How to maximise your drinks sales: hot beverages

By Becky Paskin & Stefan Chomka

- Last updated on GMT

Related tags: Coffee

Quality and showmanship are the key to delivering profit from hot beverages
Quality and showmanship are the key to delivering profit from hot beverages
As consumers look to a more continental lifestyle, one that involves a mid-afternoon coffee or tea, restaurants, pubs and hotels should take note to improve their hot beverage offering, which will ultimately boost revenue.

For every pub that closes this year a café or restaurant will open, signalling a consumer trend towards a more European lifestyle, one that involves a trip to the high street for a mid-afternoon coffee or tea.

Pubs in particular should take note then to improve their hot beverage offering, as not only will they, along with restaurants and hotels, drive more customers through, they will develop a reputation for serving great tea and coffee in general.

“Tea is a huge growth market at the moment and businesses that are trading up and doing good tea are very busy during normally quiet times,” says tea expert and founder of Jing tea Edward Eisler.

“I know from my customers that tea is a very profitable and busy part of their offering and they’ve invested a lot there for those reasons.”

Show off

The secret to serving great tea, Eisler says, is quality, taste and ‘showing off’. To this end he suggests using only whole leaf loose tea, which has only a slightly higher price point than bagged tea. Serving this in glass teaware he claims will create a ‘I want what he’s having’ reaction, and entitles operators to charge a higher price point for what is clearly an experience.

“Serving tea in this way will end the meal on a good note and make people remember good things about their whole experience, which means they’ll come back again. If they’ve had a great meal and end it with a crap tea or coffee, it puts a downer on the whole experience and generates less repeat business and therefore less profit.”

Eisler suggests that hotels in particular create a special ‘tea menu’ that features around 20 teas (for London hotels) or 10-12 (for smaller hotels) to help market and create an occasion around their offering.

Restaurants and pubs, he says, should stick to just six to eight varieties.

Menus should feature a variety of green, black, herbal and fruit teas from different regions, with a brief description on each type. Using whole leaf loose tea will not only make a better impression floating in glass teaware, but will create a better flavour as well.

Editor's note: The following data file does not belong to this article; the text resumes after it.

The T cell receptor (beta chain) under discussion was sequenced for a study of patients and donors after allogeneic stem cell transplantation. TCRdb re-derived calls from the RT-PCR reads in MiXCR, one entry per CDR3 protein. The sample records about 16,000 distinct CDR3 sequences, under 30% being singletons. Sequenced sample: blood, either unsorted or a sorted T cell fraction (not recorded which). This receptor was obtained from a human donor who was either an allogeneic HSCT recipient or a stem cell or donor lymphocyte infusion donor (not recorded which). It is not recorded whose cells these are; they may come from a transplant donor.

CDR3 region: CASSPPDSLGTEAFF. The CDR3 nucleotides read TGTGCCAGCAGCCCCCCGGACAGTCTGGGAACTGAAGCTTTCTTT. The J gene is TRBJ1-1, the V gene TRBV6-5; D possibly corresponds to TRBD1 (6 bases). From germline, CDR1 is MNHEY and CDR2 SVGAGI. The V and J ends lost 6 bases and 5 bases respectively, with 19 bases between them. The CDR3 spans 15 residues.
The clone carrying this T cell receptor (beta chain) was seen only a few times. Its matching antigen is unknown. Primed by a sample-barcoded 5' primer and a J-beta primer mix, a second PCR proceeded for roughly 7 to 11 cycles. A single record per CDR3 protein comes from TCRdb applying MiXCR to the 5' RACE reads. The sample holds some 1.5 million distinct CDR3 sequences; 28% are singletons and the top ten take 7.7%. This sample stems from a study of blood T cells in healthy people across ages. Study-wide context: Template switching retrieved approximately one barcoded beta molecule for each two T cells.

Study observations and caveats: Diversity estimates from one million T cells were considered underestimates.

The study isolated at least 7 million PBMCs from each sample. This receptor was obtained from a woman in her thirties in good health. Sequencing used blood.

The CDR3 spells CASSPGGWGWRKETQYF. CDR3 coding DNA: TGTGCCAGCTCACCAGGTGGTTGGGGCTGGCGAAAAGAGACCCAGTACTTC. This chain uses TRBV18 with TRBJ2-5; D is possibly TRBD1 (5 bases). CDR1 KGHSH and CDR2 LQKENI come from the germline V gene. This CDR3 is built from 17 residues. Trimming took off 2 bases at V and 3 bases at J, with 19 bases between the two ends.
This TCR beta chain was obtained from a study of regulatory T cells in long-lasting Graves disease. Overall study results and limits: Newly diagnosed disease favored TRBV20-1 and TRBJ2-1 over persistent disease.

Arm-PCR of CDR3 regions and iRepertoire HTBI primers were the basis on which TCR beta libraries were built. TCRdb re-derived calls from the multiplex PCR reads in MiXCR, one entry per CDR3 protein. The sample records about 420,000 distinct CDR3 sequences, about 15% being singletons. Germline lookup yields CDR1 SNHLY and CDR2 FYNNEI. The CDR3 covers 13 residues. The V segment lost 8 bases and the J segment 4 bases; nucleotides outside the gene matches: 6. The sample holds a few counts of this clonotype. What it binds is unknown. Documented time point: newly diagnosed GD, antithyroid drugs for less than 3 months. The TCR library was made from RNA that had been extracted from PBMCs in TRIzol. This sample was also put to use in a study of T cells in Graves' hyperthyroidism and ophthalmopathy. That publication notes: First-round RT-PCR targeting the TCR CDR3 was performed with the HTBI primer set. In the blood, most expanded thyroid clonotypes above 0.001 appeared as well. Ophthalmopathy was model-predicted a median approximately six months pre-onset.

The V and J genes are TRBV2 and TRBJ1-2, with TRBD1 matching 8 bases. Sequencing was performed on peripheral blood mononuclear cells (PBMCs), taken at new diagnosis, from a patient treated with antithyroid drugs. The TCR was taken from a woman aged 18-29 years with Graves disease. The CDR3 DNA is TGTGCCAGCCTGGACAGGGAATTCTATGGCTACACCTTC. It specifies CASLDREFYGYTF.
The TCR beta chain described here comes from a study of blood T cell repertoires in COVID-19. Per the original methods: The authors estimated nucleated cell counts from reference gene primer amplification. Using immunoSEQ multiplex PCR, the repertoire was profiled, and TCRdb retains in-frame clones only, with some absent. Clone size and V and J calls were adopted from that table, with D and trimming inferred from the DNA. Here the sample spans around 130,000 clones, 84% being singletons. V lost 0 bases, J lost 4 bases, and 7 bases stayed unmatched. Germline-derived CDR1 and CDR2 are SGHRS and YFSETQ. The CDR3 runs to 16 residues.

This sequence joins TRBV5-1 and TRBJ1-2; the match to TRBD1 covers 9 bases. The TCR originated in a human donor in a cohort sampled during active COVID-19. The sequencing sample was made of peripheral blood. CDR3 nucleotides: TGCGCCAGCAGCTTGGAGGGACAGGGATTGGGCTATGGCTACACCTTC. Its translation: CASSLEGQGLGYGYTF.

Poor quality

The same quality and service argument applies when serving coffee too. As Lavazza sales and marketing director Barry Kither says: “Ninety per cent of coffee served in restaurants isn’t as good as it should be.”

“Making a coffee is much easier than making a meal, but this leads to bad practices. In the kitchen everything on the pass is checked before it goes out to the customer, but behind the bar a cup of coffee goes out regardless.

“When Gordon Ramsay was running Aubergine he was a Lavazza customer and checked every cup of coffee that went out. But when a company grows, this attention to detail falls off the end of the list of priorities. I had the best meal in Maze recently, but the coffee was not so good.”

Once again a bad cup of coffee can ruin a dining experience in one fall swoop, so how can operators ensure their coffee hits the spot time and time again?

Speed, care and attention

While a general lack of care and attention in restaurants is the main reason why a cup of coffee falls below acceptable standards, timing is also a crucial aspect that many FOH staff fail to recognise, says Kither, who believes the food equivalent of a freshly made espresso is a soufflé.

“If you serve an espresso you have to get it out to the customer quickly. You can’t afford to let it hang around. It has to be with the customer within a minute of being poured.”

Taking the most rudimentary of approaches, restaurants should teach staff to know what to look for in a good cup of coffee, just as they do with food. “Staff know what a typical restaurant dish should look like, so just do the same for an espresso. Teach staff that if it doesn’t look right, don’t serve it. There is enough margin in coffee to tip it away and start again.”

If consistency is your main problem, or if you get through less than a kilo of beans a day, Kither suggests using a pod machine, which will not only provide a fresh shot of coffee every time, but reduce wastage too. Trained baristas may regard this as a cop-out, but for busy restaurants, particularly those with a small kitchen or FOH space, they can prove invaluable.

And if you still struggle? “If you can’t do espresso properly, do fresh filter coffee instead.”

Read more articles in this series here​.

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